Published on: August 1, 2011
On Friday, MNB took note of a MarketWatch
report that Starbucks plans to open 800 new stores in the coming fiscal year, a 33 percent increase over its store opening rate during the past year. A quarter of these units will be in the US, with the rest overseas; China alone will represent 25 percent of the overseas total, or 150. Starbucks has said it wants to have 1,500 stores in China by 2015.
My comment:I wonder if the folks at Starbucks are breathing their own exhaust. That’s at least a possibility, since they are getting aggressive about store openings at the same time when the economy seems to be shaky ... which, history suggests, isn’t a good idea. (If it doesn’t work, I wonder who Howard Schultz will blame this time?)
MNB user Mark Olivito responded:Wow! I love your courage, keep up the good work…..but this is awfully critical of Howard Schultz, someone who has pioneered stock options & health care for part time retail workers, helping to drive a better customer experience. You have always been a big fan of Jim Donald, for good reason. But it seems like you are not “fair and balanced” in your view of a hired gun vs a company founder. His choices were to take action and control of the company, and as a result, take on FULL accountability, or continue to see it slide.
If you have not read “Onward,” it’s a good read, obviously from the POV of Howard Schultz.
A fair point.
To be clear, I’ve never said that I’m fair and balanced. That’s somebody else’s slogan. Mine is “news in context, analysis with attitude.” On that scale, I think I can claim truth in advertising.
Sure, Jim Donald is a friend of mine. I’ve always been up front about that. (Though we’ve become friends since he left Starbucks.)
When Schultz re-took the CEO job, I wrote that is seemed like a specious argument to suggest that he’d somehow been disengaged from the company’s strategic and tactical efforts. He was still the chairman, and he still controlled the board. I understood the reasons, but thought he was being disingenuous. And not fair about his own responsibilities.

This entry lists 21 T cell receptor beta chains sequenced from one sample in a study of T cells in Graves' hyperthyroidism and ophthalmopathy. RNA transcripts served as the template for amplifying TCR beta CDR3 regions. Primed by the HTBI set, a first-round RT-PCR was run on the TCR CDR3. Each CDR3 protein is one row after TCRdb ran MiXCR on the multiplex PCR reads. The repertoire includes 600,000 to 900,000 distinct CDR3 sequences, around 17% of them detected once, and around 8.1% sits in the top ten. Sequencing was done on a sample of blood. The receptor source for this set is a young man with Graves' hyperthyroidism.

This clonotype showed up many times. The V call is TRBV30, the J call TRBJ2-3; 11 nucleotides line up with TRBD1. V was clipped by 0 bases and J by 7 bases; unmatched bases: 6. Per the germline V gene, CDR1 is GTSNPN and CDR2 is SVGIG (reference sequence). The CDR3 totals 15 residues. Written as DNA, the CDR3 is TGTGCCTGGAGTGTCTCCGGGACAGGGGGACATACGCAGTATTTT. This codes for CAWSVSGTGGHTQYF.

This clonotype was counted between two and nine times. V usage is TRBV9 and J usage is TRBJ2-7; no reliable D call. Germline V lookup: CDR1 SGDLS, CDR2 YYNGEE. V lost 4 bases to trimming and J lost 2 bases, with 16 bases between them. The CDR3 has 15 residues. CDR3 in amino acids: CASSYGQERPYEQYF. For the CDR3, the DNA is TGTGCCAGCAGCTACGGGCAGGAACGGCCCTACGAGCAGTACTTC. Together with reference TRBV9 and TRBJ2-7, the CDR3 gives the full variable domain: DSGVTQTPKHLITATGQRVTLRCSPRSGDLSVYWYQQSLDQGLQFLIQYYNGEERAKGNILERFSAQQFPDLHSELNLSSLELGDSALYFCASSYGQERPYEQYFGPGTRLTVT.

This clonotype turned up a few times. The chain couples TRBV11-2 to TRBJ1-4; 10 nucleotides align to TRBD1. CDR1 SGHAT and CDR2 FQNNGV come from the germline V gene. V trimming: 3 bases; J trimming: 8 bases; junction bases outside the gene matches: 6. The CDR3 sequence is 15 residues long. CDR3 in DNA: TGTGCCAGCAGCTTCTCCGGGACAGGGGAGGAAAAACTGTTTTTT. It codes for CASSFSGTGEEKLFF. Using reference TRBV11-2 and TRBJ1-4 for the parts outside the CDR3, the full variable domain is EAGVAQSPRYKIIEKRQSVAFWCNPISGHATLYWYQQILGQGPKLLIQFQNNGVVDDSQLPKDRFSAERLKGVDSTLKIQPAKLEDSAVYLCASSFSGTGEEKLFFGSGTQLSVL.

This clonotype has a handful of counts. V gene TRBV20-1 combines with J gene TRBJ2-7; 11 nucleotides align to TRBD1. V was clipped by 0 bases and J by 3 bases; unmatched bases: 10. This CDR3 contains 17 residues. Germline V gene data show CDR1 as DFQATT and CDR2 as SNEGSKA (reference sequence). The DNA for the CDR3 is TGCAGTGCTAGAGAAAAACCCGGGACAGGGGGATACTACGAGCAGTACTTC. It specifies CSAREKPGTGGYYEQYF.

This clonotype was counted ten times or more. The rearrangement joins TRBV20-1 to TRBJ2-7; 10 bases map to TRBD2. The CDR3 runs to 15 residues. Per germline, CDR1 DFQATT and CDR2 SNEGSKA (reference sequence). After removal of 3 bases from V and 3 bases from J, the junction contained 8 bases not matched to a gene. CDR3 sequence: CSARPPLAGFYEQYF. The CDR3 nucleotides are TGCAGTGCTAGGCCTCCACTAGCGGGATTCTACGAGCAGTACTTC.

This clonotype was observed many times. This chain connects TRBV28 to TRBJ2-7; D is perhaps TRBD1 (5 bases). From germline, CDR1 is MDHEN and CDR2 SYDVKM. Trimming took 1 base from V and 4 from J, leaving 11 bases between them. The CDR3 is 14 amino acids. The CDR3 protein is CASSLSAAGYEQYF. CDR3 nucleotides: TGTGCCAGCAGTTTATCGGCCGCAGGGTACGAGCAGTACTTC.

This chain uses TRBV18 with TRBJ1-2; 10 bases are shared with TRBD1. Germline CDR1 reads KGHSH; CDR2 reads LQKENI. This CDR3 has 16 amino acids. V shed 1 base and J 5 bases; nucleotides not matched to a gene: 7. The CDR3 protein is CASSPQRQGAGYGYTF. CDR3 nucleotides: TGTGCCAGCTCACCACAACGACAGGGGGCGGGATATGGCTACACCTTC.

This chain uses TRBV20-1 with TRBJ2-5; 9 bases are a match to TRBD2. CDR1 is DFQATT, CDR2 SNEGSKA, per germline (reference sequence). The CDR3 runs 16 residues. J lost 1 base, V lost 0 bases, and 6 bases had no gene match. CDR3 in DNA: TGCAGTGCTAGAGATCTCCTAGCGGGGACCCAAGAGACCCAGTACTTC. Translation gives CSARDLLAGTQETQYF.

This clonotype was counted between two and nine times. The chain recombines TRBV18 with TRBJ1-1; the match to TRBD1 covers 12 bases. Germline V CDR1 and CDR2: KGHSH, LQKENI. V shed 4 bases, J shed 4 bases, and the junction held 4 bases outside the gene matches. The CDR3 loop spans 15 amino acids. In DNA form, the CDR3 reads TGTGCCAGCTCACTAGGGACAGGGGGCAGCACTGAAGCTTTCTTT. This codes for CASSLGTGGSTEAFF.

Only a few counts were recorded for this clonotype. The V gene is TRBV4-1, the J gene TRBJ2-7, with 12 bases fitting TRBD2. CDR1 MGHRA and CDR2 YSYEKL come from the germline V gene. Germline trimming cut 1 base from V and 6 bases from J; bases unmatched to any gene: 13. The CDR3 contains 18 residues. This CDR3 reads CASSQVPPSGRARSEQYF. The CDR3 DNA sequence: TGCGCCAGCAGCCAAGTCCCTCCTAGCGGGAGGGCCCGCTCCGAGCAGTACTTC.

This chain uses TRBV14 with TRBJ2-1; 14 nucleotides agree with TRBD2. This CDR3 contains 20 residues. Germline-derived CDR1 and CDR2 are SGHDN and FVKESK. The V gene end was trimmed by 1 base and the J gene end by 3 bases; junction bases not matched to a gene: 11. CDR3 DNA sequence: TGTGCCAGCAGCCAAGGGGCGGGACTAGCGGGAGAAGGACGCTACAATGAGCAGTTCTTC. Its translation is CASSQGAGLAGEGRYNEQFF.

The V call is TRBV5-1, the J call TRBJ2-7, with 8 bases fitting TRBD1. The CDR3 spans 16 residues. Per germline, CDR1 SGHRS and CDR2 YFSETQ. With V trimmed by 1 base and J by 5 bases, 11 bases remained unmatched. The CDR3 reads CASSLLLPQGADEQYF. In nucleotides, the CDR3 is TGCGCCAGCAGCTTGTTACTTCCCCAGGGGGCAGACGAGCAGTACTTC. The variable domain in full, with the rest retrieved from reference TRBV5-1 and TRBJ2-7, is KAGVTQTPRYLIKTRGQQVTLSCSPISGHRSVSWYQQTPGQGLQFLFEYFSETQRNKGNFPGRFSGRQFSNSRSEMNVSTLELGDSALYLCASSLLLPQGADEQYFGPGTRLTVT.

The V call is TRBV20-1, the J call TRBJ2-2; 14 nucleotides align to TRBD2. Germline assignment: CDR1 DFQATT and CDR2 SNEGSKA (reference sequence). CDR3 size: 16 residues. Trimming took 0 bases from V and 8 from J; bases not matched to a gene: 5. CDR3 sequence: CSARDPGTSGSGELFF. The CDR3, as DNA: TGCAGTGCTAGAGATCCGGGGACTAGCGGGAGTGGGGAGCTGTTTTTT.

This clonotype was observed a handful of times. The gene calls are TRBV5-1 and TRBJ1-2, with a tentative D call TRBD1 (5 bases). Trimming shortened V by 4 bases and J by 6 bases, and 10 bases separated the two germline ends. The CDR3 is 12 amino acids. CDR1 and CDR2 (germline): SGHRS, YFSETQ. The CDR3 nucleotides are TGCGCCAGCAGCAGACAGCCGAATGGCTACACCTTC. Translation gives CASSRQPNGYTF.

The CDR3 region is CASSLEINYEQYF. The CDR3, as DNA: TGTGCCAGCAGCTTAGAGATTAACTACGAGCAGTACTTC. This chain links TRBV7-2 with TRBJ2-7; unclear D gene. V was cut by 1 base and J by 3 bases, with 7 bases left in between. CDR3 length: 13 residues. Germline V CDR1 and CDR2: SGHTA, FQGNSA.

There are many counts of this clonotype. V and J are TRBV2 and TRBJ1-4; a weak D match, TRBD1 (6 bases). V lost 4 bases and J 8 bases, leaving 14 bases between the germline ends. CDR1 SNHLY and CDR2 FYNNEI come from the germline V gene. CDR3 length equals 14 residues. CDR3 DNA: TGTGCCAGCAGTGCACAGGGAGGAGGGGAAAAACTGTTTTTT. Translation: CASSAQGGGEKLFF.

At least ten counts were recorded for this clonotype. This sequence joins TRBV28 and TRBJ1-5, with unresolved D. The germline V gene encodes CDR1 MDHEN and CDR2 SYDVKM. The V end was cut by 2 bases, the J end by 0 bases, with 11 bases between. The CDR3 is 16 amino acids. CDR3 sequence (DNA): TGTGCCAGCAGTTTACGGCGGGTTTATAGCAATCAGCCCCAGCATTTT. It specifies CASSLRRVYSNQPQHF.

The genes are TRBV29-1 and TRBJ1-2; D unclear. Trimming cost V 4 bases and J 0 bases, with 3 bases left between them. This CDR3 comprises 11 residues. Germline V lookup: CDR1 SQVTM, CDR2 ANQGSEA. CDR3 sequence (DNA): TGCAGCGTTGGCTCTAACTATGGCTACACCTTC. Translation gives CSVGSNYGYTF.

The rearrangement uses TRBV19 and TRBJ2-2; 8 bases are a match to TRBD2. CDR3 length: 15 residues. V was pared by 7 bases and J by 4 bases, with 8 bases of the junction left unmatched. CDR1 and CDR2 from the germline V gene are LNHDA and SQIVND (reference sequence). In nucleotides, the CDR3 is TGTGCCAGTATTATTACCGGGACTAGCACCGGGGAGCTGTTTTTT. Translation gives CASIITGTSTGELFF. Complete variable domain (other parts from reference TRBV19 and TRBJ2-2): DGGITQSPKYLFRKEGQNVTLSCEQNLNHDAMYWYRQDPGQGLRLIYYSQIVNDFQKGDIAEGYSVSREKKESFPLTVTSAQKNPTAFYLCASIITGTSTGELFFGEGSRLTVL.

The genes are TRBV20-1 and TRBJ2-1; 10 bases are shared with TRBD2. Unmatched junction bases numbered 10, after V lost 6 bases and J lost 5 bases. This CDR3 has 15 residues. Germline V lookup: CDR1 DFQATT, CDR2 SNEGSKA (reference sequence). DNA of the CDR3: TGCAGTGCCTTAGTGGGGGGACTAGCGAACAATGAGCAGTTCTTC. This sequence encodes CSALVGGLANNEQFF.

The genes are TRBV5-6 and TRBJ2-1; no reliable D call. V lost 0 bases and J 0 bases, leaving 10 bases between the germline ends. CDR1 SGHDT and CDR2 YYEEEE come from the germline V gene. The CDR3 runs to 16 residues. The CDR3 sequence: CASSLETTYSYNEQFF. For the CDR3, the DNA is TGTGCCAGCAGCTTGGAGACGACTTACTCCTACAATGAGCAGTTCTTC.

I’ve read parts of “Onward,” and it strikes me as self-reverential. But hey ... he’s built a great company, I still drink his coffee every day, and he has a lot to be proud of. But I still think my question - asked about an expansion taking place during a time when a lot of people have a recessionary mindset - is a legitimate one.
Friday’s Eye-Opener read as follows:With all the debate, accusations and recriminations taking place in Washington, DC, these days as they debate the debt ceiling and the broader economic crisis, here’s a note from Business Insider that is a definite Eye-Opener.
According to the story, the US Treasury’s latest daily statement says that the government yesterday had an operating cash balance of $73.8 billion.
Compare that to Apple’s last earnings report, which said that the iconic company had $76.2 billion in cash and marketable securities on hand at the end of June.
“In other words, the world's largest tech company has more cash than the world's largest sovereign government,” Business Insider writes.
Of course, there’s a good reason for that: “Apple collects more money than it spends, while the U.S. government does not.”
I still think that’s amazing.
One MNB user observed:What would Steve Jobs do? If the role was reversed, would Steve Jobs cut investment in apple, or would he attempt to raise revenue? Maybe a combination of the two. What do you think?
I think he’d do both.
I suspect his argument would be that you can charge more for premium products and services. (One of the problems the government has these days is that it looks like it is delivering cut-rate products and services.)
I also would refer you to another statement that Jobs made about investment and innovation: “We decided to innovate our way through this downturn, so that we would be further ahead of our competitors when things turn up.”
Jobs said that during the 2001 recession, and the innovations that were begun then resulted in game-changing technologies and products such as the iPod, iPhone, iTunes and the iPad.
Seems to me that if you stop investing, you stop innovating. You stop innovating, and you grow stagnant and die.
Another MNB user disputed the numbers:
Government figures don’t include Fort Knox…does Apple have a Fort Knox??? Plus the government can print all the money they want…can Apple print money??? Just sayin...’
Actually, it almost seems sometimes that Apple does print money.
Plus, I don’t trust Fort Knox.
I’ve seen Goldfinger